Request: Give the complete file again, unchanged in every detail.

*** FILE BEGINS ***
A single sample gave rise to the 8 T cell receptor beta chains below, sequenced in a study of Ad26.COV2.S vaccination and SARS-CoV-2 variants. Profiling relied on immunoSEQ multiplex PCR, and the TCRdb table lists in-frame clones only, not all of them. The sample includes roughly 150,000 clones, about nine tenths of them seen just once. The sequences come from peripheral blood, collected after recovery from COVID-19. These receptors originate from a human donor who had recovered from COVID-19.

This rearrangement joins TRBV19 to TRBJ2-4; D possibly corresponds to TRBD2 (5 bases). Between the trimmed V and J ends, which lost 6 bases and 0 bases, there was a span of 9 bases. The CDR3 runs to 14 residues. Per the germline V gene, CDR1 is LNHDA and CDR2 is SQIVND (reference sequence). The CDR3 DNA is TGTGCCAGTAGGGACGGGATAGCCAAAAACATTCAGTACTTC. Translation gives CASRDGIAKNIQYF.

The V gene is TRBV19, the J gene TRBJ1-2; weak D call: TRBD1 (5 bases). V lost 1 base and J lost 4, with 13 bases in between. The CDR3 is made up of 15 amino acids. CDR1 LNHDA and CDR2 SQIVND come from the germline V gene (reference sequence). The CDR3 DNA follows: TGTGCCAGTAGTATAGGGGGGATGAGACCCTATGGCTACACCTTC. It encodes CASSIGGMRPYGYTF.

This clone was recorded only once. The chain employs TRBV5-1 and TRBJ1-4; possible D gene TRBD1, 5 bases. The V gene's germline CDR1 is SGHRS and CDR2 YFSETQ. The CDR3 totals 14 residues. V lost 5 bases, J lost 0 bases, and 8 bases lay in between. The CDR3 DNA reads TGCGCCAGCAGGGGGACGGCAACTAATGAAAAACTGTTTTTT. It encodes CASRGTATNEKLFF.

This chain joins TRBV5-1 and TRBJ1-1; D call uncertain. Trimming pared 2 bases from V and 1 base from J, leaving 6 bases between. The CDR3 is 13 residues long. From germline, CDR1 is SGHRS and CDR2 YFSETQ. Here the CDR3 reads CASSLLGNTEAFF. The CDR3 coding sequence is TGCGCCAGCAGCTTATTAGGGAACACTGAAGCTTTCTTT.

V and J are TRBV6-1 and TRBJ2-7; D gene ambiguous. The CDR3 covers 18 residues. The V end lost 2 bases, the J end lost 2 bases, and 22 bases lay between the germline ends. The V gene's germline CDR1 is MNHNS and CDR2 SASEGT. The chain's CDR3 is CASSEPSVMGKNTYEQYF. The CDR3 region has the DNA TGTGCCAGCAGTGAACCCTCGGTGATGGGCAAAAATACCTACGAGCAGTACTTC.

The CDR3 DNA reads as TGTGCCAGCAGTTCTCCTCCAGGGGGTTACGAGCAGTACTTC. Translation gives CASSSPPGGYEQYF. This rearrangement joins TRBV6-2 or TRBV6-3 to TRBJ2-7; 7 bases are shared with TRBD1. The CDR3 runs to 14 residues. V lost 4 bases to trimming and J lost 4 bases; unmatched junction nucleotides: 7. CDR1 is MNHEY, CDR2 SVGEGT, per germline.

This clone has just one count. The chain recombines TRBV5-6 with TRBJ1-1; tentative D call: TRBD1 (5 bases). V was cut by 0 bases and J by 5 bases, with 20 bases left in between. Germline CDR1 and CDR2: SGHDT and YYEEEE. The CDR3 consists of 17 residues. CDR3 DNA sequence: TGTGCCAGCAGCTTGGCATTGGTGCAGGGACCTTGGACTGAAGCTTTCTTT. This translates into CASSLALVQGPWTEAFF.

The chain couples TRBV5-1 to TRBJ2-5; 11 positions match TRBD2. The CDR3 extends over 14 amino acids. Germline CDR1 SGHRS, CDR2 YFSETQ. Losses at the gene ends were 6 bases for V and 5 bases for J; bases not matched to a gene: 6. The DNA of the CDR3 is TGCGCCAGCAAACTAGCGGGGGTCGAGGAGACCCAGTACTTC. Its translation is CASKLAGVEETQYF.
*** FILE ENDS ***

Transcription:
A single sample gave rise to the 8 T cell receptor beta chains below, sequenced in a study of Ad26.COV2.S vaccination and SARS-CoV-2 variants. Profiling relied on immunoSEQ multiplex PCR, and the TCRdb table lists in-frame clones only, not all of them. The sample includes roughly 150,000 clones, about nine tenths of them seen just once. The sequences come from peripheral blood, collected after recovery from COVID-19. These receptors originate from a human donor who had recovered from COVID-19.

This rearrangement joins TRBV19 to TRBJ2-4; D possibly corresponds to TRBD2 (5 bases). Between the trimmed V and J ends, which lost 6 bases and 0 bases, there was a span of 9 bases. The CDR3 runs to 14 residues. Per the germline V gene, CDR1 is LNHDA and CDR2 is SQIVND (reference sequence). The CDR3 DNA is TGTGCCAGTAGGGACGGGATAGCCAAAAACATTCAGTACTTC. Translation gives CASRDGIAKNIQYF.

The V gene is TRBV19, the J gene TRBJ1-2; weak D call: TRBD1 (5 bases). V lost 1 base and J lost 4, with 13 bases in between. The CDR3 is made up of 15 amino acids. CDR1 LNHDA and CDR2 SQIVND come from the germline V gene (reference sequence). The CDR3 DNA follows: TGTGCCAGTAGTATAGGGGGGATGAGACCCTATGGCTACACCTTC. It encodes CASSIGGMRPYGYTF.

This clone was recorded only once. The chain employs TRBV5-1 and TRBJ1-4; possible D gene TRBD1, 5 bases. The V gene's germline CDR1 is SGHRS and CDR2 YFSETQ. The CDR3 totals 14 residues. V lost 5 bases, J lost 0 bases, and 8 bases lay in between. The CDR3 DNA reads TGCGCCAGCAGGGGGACGGCAACTAATGAAAAACTGTTTTTT. It encodes CASRGTATNEKLFF.

This chain joins TRBV5-1 and TRBJ1-1; D call uncertain. Trimming pared 2 bases from V and 1 base from J, leaving 6 bases between. The CDR3 is 13 residues long. From germline, CDR1 is SGHRS and CDR2 YFSETQ. Here the CDR3 reads CASSLLGNTEAFF. The CDR3 coding sequence is TGCGCCAGCAGCTTATTAGGGAACACTGAAGCTTTCTTT.

V and J are TRBV6-1 and TRBJ2-7; D gene ambiguous. The CDR3 covers 18 residues. The V end lost 2 bases, the J end lost 2 bases, and 22 bases lay between the germline ends. The V gene's germline CDR1 is MNHNS and CDR2 SASEGT. The chain's CDR3 is CASSEPSVMGKNTYEQYF. The CDR3 region has the DNA TGTGCCAGCAGTGAACCCTCGGTGATGGGCAAAAATACCTACGAGCAGTACTTC.

The CDR3 DNA reads as TGTGCCAGCAGTTCTCCTCCAGGGGGTTACGAGCAGTACTTC. Translation gives CASSSPPGGYEQYF. This rearrangement joins TRBV6-2 or TRBV6-3 to TRBJ2-7; 7 bases are shared with TRBD1. The CDR3 runs to 14 residues. V lost 4 bases to trimming and J lost 4 bases; unmatched junction nucleotides: 7. CDR1 is MNHEY, CDR2 SVGEGT, per germline.

This clone has just one count. The chain recombines TRBV5-6 with TRBJ1-1; tentative D call: TRBD1 (5 bases). V was cut by 0 bases and J by 5 bases, with 20 bases left in between. Germline CDR1 and CDR2: SGHDT and YYEEEE. The CDR3 consists of 17 residues. CDR3 DNA sequence: TGTGCCAGCAGCTTGGCATTGGTGCAGGGACCTTGGACTGAAGCTTTCTTT. This translates into CASSLALVQGPWTEAFF.

The chain couples TRBV5-1 to TRBJ2-5; 11 positions match TRBD2. The CDR3 extends over 14 amino acids. Germline CDR1 SGHRS, CDR2 YFSETQ. Losses at the gene ends were 6 bases for V and 5 bases for J; bases not matched to a gene: 6. The DNA of the CDR3 is TGCGCCAGCAAACTAGCGGGGGTCGAGGAGACCCAGTACTTC. Its translation is CASKLAGVEETQYF.